Move over Andre Agassi! My tennis hero is ... Manny Hershkowitz – the oldest ball boy in a major tennis tournament. In September, 1999, Manny worked the court at the U.S. Open -- at age 82!

Okay, true. In my research, I generally found that while Jewish parents may be machers in Little League a future career choice, these games aren’t. Listen to Melanie Strug, mother of Olympic hero and gold medalist Kerry Strug: “To me school was most important. I thought you can’t make a career out of athletics.” (Kerry has a Masters Degree from Stanford.)

My tennis hero is Manny Hershkowitz – the oldest ball boy in tennis at age 82!

Ah, but when we did choose sports, we tended to make a splash (in Olympic water, home runs, touchdowns, knock outs .... whatever). Think Sandy Koufax, Hank Greenberg, Mark Spitz, Howard Cosell, and of course, Kerri Strug. Ah, but have you heard of these lesser known athletes!


From This, We Can Make a Living? Lipman “Lip” Pike

The very fist pro baseball player, was an MOT! Lipman “Lip” Pike accepted $20 a week to play third base for the Philadelphia Athletics in 1866. Not only was Pike the first paid player, but for his $20, he became baseball’s first home run champion! When at his “peak,” Pike made management pay, Gentile colleagues followed suit. Within three years, Cincinnati became the first all pro baseball team. Meanwhile, “Lip,” a southpaw, shlepped from position to position, and managed many teams during his 20-year career, including the original New York Mets.

The Clown Prince of Baseball! Al Schacht

The title goes to Al Schacht, born in 1892. By 1914, as a pitcher for the Newark Bears, he spent so much time joking rather than throwing, that he was tossed out of games — then teams. So, he quit with the stick and stuck to the shtick. (He brought down the house at the 1922 World Series with a take-off on Valentino.) Shacht, the Clown Prince of Baseball, performed in virtually every ball park until 1968.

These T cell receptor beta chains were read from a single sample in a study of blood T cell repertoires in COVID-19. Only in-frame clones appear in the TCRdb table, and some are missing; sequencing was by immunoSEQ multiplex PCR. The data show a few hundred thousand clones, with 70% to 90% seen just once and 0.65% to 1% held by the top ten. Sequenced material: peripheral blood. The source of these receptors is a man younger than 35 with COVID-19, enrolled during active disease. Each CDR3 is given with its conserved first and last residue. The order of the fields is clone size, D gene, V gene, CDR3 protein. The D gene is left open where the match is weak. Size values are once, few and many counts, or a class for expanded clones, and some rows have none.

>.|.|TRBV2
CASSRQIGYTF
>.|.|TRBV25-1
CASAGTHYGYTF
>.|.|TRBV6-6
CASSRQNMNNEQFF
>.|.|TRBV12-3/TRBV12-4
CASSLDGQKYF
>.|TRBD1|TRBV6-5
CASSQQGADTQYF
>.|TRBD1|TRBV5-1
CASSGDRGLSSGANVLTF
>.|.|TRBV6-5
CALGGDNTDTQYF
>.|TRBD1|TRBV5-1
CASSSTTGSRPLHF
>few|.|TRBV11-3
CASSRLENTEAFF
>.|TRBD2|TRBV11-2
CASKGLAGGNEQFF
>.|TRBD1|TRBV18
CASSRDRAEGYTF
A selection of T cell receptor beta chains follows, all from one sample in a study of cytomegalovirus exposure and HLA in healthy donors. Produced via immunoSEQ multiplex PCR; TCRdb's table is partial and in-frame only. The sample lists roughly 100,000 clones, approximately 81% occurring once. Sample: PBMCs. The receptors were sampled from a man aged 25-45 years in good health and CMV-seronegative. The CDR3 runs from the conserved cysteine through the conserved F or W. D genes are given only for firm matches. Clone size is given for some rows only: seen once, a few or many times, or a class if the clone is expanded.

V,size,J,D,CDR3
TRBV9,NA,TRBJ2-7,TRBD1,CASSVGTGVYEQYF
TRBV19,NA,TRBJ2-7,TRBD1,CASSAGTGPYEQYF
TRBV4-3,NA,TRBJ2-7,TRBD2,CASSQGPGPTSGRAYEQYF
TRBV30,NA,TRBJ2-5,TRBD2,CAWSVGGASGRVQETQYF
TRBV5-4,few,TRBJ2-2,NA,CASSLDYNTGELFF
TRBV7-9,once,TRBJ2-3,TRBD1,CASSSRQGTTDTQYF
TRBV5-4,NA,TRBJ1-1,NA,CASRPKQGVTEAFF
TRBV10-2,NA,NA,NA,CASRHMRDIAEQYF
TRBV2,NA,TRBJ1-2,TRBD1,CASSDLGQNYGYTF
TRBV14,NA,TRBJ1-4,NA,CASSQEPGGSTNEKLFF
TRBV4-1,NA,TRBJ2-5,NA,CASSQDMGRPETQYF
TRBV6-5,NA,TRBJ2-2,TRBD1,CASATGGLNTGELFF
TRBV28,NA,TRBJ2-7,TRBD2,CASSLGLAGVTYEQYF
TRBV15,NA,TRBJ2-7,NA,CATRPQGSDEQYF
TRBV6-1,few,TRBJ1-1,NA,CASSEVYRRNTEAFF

Are We the Best in World? Yes! Barney Dreyfuss,

In 1903, a lover of competition, Barney Dreyfuss, Jewish owner of the Pittsburgh Pirates (1900-1932) challenged the AL champions, the Boston Pilgrims (later the Red Sox), to a post-season tournament. Ok, true, Pittsburgh lost in a 5-3 upset, but on October 1, this Jewish creation called “The World Series” was born! Never one to give up, Dreyfuss led his team to victory in 1902 and 1925 during his 32-year reign as Prez and GM. To showcase his team, Dreyfuss also built the first steel-frame triple-tier stadium, Forbes Field, in 1909.

Major League Baseball’s first unanimous selection as Most Valuable Player (1953) was a Jew, Al “Flip” Rosen, third baseman for the Cleveland Indians.


The Greatest Hoop Skirt? Senda Berenson

Her name? Senda Berenson. Her game? Basketball! Not to be outdone, only month after basketball had been invented by James Naismith in 1891, Senda, a 23-year-old, Lithuanian-born, Jewish PE instructor, got the gals involved. She organized the first women's collegiate basketball game at Smith College, edited A. G. Spalding's first Women's Basketball Guide, and, in 1899, adapted and published new women’s rules. The legendary Berenson, who, long before “women’s lib” got women “their day in ‘court,’” was one of the first two women (with Margaret Wade) elected to the Basketball Hall of Fame in 1984.

In 1918, Eddie Gottlieb started the first All-Jewish basketball team: The South Philadelphia Hebrew Association (American Basketball League). “SPHAS” was written in Hebrew on their uniforms. But alas, the team bit the dust in 1949.

The world-famous Harlem Globetrotters were founded in Chicago by London-born Jew, Abe Saperstein, in 1927.


A Reverent Game?

We Jews don’t eat ... or usually throw pro pigskin. Alan Veingrad is a notable exception as not only a player, but a Jewish player! One became even more committed to Judaism with the years. During his NFL days (Green Bay Packers from 1986 to 1990, the Dallas Cowboys from1991 to 1992 where he won a Super Bowl ring), Veingrad, was a “lite” Jew. But, after a fateful meeting with a rabbi at his cousin’s Torah class, he studied and became observant. He’s said that his years with the NFL provided a great forum to encourage others, especially children, to learn their Torah and Judaism.


Ice Breakers! Louis Rubenstein &Alain Calmat